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Trump Acquitted in Impeachment Trial

Trump Impeachment
The house voting to adopt the articles of Impeachment on January 13. Credit: Wikimedia Commons

The Senate voted to acquit former President Donald Trump of “incitement of insurrection” on Saturday.

The final tally reached 57 votes to convict Trump, just ten short of the necessary two-thirds margin needed.

All 50 Democrats and seven Republicans voted to convict the former President, making Saturday’s trial a display of the most bipartisan support for impeachment in US history.

The Republican senators who voted to convict Trump were Lisa Murkowski of Alaska, Richard Burr of North Carolina, Bill Cassidy of Louisiana, Mitt Romney of Utah, Susan Collins of Maine, Ben Sasse Nebraska, and Pat Toomey of Pennsylvania.

Toomey, who is not running for reelection, stated after his vote:

“As a result of President Trump’s actions, for the first time in American history, the transfer of presidential power was not peaceful.”

“Unfortunately, his behavior after the election betrayed the confidence millions of us placed in him. His betrayal of the Constitution and his oath of office required conviction,” Toomey expressed.

After the trial concluded, Trump stated, “This has been yet another phase of the greatest witch hunt in the history of our country. No president has ever gone through anything like it.”

In one aspect, Trump was right: he made history as the only US President to be impeached twice, even though he was acquitted both times.

No American President has ever been convicted.

Out of the four impeachment trials held for Presidents in American history, half have been for Donald Trump.

Insurrection attempt at the US Capitol

The trial was held in the wake of the January 6 insurrection attempt at the US Capitol building. Throngs of angry Trump supporters, amongst them white nationalists and far-right extremists, stormed the building.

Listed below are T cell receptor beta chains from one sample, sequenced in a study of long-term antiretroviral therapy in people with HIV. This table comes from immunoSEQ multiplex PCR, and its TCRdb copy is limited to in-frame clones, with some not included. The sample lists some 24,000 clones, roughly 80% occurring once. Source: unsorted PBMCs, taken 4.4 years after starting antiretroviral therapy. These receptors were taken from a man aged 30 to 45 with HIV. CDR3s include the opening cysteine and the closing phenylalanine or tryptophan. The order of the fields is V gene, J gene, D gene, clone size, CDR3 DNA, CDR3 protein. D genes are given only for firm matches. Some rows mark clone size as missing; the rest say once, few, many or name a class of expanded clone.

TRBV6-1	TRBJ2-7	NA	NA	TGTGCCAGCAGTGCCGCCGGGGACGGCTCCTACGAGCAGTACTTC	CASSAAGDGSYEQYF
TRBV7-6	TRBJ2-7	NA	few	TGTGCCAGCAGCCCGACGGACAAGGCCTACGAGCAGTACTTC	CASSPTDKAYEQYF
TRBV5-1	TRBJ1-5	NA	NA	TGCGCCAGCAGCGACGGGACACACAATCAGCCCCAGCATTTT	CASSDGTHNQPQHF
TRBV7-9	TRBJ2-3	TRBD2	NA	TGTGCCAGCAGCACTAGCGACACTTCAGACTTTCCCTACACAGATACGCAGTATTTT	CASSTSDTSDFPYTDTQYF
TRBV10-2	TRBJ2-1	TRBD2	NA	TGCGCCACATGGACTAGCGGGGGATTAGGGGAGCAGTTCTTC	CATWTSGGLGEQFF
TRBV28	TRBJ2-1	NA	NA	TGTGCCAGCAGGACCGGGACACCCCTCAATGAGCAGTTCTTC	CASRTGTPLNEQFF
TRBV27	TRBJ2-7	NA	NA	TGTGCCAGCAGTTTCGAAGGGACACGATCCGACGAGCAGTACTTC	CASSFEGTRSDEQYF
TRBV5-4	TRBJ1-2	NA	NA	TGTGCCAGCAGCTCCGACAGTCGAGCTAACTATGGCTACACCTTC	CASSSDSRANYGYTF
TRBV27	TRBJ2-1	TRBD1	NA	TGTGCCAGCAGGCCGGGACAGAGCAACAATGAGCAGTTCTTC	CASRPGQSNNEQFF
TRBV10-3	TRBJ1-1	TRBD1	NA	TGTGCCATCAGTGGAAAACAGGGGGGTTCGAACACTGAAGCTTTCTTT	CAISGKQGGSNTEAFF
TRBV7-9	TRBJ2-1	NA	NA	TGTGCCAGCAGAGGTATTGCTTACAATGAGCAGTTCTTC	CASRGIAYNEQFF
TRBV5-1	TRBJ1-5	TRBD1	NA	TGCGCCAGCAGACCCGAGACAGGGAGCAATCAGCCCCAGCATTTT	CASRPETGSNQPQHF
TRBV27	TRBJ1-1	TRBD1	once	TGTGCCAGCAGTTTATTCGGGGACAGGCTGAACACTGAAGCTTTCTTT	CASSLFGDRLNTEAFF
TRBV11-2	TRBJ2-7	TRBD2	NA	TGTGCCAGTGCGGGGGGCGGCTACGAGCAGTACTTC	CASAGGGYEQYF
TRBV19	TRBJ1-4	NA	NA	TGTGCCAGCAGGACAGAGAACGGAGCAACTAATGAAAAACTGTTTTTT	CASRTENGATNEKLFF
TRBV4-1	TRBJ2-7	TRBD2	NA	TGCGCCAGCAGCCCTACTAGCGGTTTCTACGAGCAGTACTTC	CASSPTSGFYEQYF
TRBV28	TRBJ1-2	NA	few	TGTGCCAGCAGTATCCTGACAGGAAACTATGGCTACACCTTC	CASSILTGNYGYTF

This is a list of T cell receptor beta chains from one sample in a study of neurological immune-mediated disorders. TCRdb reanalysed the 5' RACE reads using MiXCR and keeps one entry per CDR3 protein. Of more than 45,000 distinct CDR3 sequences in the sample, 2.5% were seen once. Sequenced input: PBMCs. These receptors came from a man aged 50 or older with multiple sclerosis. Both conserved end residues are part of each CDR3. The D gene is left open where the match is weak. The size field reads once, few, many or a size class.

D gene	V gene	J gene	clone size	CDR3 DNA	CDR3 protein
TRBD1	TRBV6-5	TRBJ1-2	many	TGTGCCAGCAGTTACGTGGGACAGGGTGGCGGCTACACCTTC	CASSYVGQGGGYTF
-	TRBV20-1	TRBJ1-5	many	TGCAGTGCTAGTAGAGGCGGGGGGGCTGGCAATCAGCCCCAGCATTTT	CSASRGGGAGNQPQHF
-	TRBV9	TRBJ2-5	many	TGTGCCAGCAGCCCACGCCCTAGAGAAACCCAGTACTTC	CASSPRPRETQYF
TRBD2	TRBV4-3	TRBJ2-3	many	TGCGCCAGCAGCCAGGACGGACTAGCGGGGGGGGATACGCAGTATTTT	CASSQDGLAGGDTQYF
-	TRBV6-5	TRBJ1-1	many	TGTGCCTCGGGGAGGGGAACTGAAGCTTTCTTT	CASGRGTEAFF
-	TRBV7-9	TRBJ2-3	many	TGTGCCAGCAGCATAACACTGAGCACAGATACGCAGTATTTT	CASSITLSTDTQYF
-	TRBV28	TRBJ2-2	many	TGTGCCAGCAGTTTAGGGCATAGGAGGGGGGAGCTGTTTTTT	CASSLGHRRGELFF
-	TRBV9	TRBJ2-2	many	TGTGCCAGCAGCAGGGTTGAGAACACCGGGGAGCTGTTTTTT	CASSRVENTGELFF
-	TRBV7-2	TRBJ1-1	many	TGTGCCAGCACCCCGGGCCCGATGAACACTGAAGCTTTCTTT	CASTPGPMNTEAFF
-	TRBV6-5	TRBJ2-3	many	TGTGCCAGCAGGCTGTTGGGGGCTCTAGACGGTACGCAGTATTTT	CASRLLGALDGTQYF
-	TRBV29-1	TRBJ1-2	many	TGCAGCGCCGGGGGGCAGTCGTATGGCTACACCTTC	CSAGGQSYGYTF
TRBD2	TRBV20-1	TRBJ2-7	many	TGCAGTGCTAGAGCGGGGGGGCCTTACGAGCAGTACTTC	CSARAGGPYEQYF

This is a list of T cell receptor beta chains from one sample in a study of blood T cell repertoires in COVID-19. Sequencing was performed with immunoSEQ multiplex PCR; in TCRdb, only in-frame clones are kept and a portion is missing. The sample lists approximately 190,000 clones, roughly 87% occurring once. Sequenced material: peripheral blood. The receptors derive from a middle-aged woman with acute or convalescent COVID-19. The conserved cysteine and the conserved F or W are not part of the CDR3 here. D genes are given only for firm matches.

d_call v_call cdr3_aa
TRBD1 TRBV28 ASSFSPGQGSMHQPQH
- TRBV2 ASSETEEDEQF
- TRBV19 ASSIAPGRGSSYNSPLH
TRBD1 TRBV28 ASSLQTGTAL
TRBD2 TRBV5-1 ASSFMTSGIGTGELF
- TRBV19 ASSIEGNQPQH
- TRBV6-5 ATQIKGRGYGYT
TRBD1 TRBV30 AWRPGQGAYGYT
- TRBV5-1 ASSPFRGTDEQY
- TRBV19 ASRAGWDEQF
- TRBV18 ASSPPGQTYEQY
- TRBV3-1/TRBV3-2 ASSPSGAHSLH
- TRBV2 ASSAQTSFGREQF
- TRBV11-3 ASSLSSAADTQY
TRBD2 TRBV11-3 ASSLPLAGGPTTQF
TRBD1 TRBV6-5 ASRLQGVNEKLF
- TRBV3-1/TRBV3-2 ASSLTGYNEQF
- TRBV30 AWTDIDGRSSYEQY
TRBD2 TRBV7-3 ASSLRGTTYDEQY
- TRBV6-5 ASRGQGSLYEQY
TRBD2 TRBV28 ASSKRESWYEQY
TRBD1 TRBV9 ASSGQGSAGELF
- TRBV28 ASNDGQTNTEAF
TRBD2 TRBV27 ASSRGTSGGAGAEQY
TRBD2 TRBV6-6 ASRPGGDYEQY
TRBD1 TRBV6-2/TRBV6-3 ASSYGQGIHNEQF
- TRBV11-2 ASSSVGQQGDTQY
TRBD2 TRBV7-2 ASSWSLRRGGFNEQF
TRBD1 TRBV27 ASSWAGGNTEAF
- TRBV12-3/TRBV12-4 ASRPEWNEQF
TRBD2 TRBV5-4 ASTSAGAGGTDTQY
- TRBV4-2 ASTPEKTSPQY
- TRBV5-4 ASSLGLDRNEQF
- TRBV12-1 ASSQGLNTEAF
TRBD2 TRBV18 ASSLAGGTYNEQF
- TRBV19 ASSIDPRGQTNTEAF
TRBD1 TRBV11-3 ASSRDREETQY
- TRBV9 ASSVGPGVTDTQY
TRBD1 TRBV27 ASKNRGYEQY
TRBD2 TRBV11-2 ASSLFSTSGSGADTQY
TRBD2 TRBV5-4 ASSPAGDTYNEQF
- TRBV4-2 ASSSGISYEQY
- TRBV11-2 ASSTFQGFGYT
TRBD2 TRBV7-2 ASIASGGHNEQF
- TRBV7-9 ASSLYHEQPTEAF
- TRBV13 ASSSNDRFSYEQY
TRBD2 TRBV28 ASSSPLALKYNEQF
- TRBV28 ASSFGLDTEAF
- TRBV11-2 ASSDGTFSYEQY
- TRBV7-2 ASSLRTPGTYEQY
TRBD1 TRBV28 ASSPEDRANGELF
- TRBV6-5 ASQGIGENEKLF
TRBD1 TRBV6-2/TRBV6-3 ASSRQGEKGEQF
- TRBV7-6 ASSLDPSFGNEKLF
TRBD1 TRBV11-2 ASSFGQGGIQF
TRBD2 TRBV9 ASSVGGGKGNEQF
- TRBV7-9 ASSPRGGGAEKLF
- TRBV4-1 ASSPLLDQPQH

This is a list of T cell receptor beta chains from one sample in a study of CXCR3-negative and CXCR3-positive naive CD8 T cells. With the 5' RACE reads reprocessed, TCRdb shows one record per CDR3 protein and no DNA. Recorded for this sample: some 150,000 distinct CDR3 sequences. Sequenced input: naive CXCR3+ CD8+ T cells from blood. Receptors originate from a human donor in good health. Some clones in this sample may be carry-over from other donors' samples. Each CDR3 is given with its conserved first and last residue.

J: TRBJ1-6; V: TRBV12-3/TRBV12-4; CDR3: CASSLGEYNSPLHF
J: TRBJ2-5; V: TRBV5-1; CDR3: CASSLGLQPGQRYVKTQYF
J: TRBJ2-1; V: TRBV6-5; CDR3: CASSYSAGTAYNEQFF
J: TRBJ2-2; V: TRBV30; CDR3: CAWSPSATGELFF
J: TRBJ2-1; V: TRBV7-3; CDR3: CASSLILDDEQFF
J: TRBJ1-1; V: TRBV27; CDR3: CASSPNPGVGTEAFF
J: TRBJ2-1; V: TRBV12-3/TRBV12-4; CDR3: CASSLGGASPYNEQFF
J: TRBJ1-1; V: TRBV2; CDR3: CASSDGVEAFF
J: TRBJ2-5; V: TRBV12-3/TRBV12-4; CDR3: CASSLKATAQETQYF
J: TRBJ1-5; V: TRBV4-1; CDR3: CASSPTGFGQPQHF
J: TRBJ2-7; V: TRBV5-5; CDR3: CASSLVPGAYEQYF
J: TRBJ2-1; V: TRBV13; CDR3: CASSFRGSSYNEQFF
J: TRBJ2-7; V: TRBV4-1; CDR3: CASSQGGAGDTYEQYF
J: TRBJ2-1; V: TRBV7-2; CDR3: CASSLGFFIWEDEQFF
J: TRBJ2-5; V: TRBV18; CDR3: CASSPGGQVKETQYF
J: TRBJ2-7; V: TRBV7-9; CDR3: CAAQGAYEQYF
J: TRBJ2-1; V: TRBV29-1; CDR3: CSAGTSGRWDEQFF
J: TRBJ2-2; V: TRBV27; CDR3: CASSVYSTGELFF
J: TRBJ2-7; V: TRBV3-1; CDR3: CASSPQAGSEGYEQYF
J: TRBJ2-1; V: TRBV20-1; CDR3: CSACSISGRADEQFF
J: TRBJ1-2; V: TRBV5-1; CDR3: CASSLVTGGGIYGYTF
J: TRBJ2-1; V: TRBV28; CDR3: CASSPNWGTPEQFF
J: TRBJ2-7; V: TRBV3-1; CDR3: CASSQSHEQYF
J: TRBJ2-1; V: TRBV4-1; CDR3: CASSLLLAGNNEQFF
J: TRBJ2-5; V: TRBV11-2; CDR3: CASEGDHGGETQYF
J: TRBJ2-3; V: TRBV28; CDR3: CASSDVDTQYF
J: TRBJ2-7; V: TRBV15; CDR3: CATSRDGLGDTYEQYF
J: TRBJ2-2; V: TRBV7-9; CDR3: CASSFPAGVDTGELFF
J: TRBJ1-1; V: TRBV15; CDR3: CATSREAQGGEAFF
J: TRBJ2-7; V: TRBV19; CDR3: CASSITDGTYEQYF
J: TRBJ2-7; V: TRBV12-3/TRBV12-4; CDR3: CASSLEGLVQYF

They did so in an attempt to stop the Senate from counting Electoral College votes and affirming President Biden’s win.

The insurrection attempt was particularly violent: 140 people, including 138 who were police officers, and five people died.

According to reports, multiple police officers at the scene suffered traumatic brain injuries from the mob, and one other officer later died from suicide after the violent event.

For months before and after his election loss, Trump had been sending out baseless claims of mass voter fraud in the 2020 presidential election, a fact that Democrats relied on during their arguments in the impeachment trial.

Trump’s claims, none of which are backed by evidence, stoked passion amongst the former President’s supporters, who gathered in Washington D.C on January 6 hoping to “stop the steal” of the election.

“Fight like hell”

At the rally, Trump urged his supporters, who he stated “would be marching to the Capitol building,” to fight for their country:

“If you don’t fight like hell, you’re not going to have a country anymore.”

Democrats noted that this rhetoric encouraged rallygoers to breach the Capitol building.

Additionally, they noted that Trump initially stalled in sending the National Guard to protect members of the House and Senate in the building, as aides said he was pleased with his supporters’ actions.

After rioters clashed with Capitol police, Trump sent out tepid tweets for crowds to remain peaceful.

In a video message released that evening, Trump stated: